Cairo, Egypt, 22 February 2021 –The challenges and solutions related to good land governance and land tenure security will be discussed at the Second Arab Land Conference in Cairo this week.
The Conference which runs from 22 – 24 February will include the sharing of experiences, latest research, and innovations in the land sector with a high-level opening ceremony, ministerial sessions, thematic round tables, technical sessions, and master classes.
The Conference, organized by UN-Habitat and the Global Land Tool Network with the support of the World Bank, German development agency (GIZ), Swedish International Development Cooperation Agency (Sida), Swiss Agency for Development and Cooperation (SDC) and other partners from the Arab Land Initiative will provide a platform for around 600 participants to share ideas and discuss current challenges. These include re-establishing peace and rebuilding institutions and societies after war in the midst of the COVID-19 pandemic, climate change and water scarcity, underserviced and unregulated urban sprawl and inefficient administration.
The Arab region is 59 per cent urbanized with about a third of the urban population currently living in underserviced neighbourhoods. Good land management is seen as being crucial to ensure access to adequate housing and public spaces, and for enhancing urban mobility. Improving land administration and introducing land-based financing mechanisms will provide a sustainable, locally generated income for governments to invest in more inclusive cities.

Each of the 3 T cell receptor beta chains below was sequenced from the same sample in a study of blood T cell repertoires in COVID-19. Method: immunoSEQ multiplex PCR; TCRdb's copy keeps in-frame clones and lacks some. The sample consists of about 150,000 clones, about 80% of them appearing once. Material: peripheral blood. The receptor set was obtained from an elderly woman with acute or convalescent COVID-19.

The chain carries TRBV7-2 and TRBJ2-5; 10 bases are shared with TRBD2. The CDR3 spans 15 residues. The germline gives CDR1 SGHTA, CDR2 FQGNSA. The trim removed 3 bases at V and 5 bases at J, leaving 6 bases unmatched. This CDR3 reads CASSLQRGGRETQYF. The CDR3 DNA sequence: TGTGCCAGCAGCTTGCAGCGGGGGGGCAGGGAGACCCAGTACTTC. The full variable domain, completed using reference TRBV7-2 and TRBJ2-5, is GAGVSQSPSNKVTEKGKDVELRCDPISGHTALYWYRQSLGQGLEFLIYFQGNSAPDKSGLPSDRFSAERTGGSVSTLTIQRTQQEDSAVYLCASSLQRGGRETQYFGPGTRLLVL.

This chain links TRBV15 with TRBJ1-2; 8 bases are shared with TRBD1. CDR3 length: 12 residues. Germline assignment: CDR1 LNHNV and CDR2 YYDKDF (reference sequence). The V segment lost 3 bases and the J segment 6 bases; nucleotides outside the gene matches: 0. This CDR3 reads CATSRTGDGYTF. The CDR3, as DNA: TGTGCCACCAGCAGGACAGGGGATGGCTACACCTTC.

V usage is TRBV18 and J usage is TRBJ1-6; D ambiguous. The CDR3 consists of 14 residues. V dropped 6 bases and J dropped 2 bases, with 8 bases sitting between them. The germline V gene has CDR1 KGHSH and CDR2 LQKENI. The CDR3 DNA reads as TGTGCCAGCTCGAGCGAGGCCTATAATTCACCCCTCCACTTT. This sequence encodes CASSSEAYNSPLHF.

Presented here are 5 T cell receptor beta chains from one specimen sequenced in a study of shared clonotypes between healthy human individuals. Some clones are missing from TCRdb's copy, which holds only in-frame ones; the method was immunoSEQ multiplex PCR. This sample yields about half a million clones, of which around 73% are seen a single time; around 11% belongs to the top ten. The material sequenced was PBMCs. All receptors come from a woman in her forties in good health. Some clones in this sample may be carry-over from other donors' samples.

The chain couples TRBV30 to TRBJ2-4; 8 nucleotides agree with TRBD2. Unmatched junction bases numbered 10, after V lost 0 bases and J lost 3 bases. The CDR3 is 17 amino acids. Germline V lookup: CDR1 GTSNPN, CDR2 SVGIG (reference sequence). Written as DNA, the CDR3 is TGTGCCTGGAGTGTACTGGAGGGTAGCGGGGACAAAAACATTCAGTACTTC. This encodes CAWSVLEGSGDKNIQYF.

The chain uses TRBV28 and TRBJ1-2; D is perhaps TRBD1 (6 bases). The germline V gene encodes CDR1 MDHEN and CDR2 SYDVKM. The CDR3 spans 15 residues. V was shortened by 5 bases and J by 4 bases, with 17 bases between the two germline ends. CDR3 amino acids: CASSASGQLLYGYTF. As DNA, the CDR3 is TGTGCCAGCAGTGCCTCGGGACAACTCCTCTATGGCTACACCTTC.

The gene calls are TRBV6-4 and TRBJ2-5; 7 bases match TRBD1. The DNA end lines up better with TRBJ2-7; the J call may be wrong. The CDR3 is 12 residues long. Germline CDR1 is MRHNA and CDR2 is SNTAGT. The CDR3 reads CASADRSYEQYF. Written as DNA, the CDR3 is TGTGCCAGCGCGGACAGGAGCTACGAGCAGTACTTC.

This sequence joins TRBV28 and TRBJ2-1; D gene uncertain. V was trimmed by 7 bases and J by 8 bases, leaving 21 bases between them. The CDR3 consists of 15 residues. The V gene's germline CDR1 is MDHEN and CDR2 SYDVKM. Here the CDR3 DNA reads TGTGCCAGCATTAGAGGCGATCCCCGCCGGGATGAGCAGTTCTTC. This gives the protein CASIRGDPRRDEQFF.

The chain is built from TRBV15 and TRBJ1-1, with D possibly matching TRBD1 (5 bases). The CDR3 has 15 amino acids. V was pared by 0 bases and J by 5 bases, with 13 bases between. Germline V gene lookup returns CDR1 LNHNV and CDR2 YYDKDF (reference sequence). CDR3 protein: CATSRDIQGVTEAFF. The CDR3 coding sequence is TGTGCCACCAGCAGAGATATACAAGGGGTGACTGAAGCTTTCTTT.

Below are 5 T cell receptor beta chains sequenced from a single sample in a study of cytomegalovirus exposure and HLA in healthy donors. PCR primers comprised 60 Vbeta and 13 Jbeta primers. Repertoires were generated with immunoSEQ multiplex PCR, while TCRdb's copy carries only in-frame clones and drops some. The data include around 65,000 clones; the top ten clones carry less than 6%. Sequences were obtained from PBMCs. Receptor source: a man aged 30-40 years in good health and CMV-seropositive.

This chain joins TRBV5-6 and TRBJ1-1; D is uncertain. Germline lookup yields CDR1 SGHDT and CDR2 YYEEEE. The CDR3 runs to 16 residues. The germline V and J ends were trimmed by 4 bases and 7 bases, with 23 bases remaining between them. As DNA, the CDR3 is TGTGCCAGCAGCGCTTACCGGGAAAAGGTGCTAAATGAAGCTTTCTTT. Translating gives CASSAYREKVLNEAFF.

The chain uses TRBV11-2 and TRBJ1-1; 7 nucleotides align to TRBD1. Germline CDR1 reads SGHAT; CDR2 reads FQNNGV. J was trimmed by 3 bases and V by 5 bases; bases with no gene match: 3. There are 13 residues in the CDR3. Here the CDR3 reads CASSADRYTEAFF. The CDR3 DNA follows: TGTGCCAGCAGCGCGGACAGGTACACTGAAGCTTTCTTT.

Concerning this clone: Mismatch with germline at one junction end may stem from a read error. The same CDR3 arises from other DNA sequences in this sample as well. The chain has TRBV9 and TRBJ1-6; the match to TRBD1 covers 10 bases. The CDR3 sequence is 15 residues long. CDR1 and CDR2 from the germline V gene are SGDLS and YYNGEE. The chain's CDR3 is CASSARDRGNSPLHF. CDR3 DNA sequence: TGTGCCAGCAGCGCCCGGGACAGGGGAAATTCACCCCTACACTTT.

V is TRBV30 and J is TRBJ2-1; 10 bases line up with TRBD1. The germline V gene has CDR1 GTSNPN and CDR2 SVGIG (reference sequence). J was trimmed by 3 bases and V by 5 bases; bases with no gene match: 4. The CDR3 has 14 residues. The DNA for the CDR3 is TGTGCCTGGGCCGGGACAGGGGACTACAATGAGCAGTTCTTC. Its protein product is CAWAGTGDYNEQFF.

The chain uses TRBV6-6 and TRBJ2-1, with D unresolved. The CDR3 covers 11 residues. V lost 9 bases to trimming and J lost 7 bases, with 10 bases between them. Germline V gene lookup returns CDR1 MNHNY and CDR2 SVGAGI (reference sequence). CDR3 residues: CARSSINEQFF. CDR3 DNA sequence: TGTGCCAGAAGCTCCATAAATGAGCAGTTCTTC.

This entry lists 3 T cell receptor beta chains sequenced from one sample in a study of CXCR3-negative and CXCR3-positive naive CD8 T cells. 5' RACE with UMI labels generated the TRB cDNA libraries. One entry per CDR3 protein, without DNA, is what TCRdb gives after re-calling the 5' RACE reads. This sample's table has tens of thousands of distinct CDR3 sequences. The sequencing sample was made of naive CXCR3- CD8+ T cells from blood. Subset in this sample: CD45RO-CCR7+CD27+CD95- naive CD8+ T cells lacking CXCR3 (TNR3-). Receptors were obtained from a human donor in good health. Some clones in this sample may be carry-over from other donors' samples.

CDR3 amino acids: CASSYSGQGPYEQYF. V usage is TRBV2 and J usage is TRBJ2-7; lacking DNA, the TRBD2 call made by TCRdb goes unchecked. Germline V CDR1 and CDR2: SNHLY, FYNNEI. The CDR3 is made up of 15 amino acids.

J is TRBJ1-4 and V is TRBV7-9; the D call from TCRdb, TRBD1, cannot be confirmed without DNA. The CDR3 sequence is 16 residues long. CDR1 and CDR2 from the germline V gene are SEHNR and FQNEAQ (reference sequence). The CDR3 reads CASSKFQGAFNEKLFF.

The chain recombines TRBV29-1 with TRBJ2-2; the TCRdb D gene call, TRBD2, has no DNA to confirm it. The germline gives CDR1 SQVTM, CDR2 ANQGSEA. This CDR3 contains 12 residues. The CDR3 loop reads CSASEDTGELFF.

Good land administration can increase the resilience of cities as communities with land tenure security are better prepared and able to invest in infrastructures to mitigate their exposure to natural hazards, and are more likely to plan for the long-term sustainability of their settlements, farms and pastoral lands.
Land tenure security encourages people to invest in their land, homes and businesses, bring long-term benefits for families and communities. It contributes to the achievement of the rights to education, health and work. Access to, and control over land increases food security, protection from physical hazards and inclusive participation in decision making processes.
Increasing women’s access to and control over land and other productive resources is beneficial for a broad range of social, economic, and peacebuilding goals and for the achievement of gender equality. Good land governance, mediating and resolving land-related disputes, and the protection of the housing, land and property rights of all are cornerstones for stabilising fragile societies. Promoting good land management will enable adequate planning, sustainable urban growth, urban regeneration and reconstruction efforts that unlock the economic potential of the cities in the Arab region.